• In April 1991, after Saddam lost control of Kuwait in the Persian Gulf War, he cracked down ruthlessly against several uprisings in the Kurdish north and the Shia south. His forces committed wholesale massacres and other gross human rights violations against both groups similar to the violations mentioned before. Estimates of deaths during that time range from 20,000 to 100,000 for Kurds, and 60,000 to 130,000 for Shi'ites.[3]
  • Also in April 2003, CNN revealed that it had withheld information about Iraq torturing journalists and Iraqi citizens in the 1990s. According to CNN's chief news executive, the channel had been concerned for the safety not only of its own staff, but also of Iraqi sources and informants, who could expect punishment for speaking freely to reporters. Also according to the executive, "other news organizations were in the same bind."[5]
  • After the 2003 invasion of Iraq, several mass graves were found in Iraq containing several thousand bodies total, and more are being uncovered to this day[citation needed]. While most of the dead in the graves were believed to have died in the 1991 uprising against Saddam Hussein, some of them appeared to have died due to executions or died at times other than the 1991 rebellion.
  • Also after the invasion, numerous torture centers were found in security offices and police stations throughout Iraq. The equipment found at these centers typically included hooks for hanging people by the hands for beatings, devices for electric shock, and other equipment often found in nations with harsh security services and other authoritarian nations.

Collusion of foreign powers in Saddam-era human rights abuses

During his rule Saddam Hussein was aided by foreign powers; the great bulk of Iraq's conventional weapons (such as tanks and artillery) were supplied by the Soviet Bloc, China, France, and Egypt, all of whom helped arm the Ba'athist government throughout the 1980s. Western relations with Iraq seem to have been motivated mostly by the potentially larger threat of an Iranian styled Islamic Revolution, which might have threatened foreign investment and disturbed the strategic balance in the region. It was hoped that an appropriate amount of foreign aid would allow for an Iraqi victory over Iran in the Iran–Iraq War, but be insufficient to allow for Iraqi expansion into Iran and other countries in the region. Western relations with Iraq after the Iran–Iraq War demonstrated a continued interest to support Iraq in an effort to balance the power of Iran and other actors. As late as July 25, 1990, a week before the invasion of Kuwait, the U.S. ambassador to Baghdad, April Glaspie, assured Saddam Hussein that the U.S. "wanted better and deeper relations."[6]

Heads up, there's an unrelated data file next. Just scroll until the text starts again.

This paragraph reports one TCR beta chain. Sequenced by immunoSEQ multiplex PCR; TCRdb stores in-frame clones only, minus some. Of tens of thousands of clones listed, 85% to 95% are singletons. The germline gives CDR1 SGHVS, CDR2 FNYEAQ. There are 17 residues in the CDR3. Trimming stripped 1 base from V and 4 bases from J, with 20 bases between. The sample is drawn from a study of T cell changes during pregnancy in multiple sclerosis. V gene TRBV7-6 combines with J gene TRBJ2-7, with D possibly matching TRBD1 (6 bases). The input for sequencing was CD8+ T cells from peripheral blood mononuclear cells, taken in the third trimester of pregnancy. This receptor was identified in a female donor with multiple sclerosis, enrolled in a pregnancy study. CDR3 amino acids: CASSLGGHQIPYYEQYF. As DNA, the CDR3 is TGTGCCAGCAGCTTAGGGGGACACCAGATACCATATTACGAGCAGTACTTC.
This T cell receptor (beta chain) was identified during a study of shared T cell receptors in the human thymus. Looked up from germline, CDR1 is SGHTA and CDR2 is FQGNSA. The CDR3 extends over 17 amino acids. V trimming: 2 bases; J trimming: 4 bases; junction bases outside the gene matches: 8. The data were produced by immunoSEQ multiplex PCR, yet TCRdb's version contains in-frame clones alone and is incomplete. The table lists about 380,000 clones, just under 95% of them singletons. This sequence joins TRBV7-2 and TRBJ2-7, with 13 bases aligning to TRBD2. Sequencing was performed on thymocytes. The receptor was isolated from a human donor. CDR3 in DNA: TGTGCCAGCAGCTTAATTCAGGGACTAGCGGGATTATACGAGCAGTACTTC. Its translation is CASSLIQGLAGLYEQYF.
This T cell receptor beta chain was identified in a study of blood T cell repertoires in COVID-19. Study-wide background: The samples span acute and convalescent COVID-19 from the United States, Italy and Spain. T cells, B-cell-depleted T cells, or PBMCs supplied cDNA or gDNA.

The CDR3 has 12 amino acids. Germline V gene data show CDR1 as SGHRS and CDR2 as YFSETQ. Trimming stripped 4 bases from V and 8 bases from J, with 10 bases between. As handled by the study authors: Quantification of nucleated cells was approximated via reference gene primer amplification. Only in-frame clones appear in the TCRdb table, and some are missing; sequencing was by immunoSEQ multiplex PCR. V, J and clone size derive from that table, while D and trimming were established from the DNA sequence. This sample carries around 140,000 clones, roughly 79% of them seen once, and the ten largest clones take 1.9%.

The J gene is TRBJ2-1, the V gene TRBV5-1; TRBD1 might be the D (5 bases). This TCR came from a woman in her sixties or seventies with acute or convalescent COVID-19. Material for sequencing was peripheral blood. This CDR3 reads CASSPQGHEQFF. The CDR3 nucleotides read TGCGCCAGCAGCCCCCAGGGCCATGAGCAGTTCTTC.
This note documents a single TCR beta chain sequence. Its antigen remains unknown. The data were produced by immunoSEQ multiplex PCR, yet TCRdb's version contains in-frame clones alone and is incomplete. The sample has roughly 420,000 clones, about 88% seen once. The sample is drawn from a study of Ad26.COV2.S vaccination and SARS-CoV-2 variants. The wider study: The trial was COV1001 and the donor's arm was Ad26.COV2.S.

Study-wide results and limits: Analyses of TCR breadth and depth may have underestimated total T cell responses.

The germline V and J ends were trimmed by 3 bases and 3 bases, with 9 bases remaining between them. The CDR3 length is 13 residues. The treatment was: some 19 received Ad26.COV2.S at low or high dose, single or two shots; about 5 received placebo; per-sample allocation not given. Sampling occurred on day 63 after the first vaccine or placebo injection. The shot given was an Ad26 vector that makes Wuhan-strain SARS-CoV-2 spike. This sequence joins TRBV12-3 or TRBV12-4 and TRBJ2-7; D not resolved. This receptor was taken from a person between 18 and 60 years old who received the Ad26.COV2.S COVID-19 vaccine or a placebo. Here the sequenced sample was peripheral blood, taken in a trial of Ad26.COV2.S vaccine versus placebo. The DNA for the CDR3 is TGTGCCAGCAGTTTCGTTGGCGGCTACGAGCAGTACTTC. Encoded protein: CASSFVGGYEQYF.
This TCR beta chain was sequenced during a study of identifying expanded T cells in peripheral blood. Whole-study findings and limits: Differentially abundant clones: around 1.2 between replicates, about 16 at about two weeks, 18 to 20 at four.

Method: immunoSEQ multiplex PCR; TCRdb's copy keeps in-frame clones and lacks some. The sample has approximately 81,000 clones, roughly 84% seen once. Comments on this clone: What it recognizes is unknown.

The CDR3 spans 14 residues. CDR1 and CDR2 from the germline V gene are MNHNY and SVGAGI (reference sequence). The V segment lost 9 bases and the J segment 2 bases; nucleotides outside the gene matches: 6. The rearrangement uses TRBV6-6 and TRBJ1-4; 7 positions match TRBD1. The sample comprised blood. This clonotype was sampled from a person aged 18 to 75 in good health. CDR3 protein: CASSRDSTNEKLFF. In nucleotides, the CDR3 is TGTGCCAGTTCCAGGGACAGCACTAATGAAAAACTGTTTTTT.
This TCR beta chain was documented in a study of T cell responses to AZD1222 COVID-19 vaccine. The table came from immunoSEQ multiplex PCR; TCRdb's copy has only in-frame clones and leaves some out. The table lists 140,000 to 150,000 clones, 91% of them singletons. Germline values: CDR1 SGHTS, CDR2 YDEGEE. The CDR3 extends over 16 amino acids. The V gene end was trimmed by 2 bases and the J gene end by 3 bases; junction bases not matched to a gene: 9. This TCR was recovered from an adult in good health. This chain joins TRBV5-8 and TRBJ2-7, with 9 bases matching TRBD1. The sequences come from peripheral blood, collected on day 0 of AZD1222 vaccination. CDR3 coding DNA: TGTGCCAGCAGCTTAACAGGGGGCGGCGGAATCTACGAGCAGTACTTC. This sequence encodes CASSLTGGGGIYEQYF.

'Saddam's Dirty Dozen'

According to officials of the United States State Department, many human rights abuses in Saddam Hussein's Iraq were largely carried out in person or by the orders of Saddam Hussein and eleven other people. The term "Saddam's Dirty Dozen" was coined in October 2002 (from a novel by E.M. Nathanson, later adapted as a film directed by Robert Aldrich) and used by US officials to describe this group. Most members of the group held high positions in the Iraqi government and membership went all the way from Saddam's personal guard to Saddam's sons. The list was used by the Bush Administration to help argue that the 2003 Iraq war was against Saddam Hussein and the Baath Party leadership, rather than against the Iraqi people. The members are:

  • Saddam Hussein (1937–2006), Iraqi President, responsible for many torturings, killings and of ordering the 1988 cleansing of Kurds in Northern Iraq.
  • Qusay Hussein (1966–2003), son of the president, head of the elite Republican Guard, believed to have been chosen by Saddam as his successor.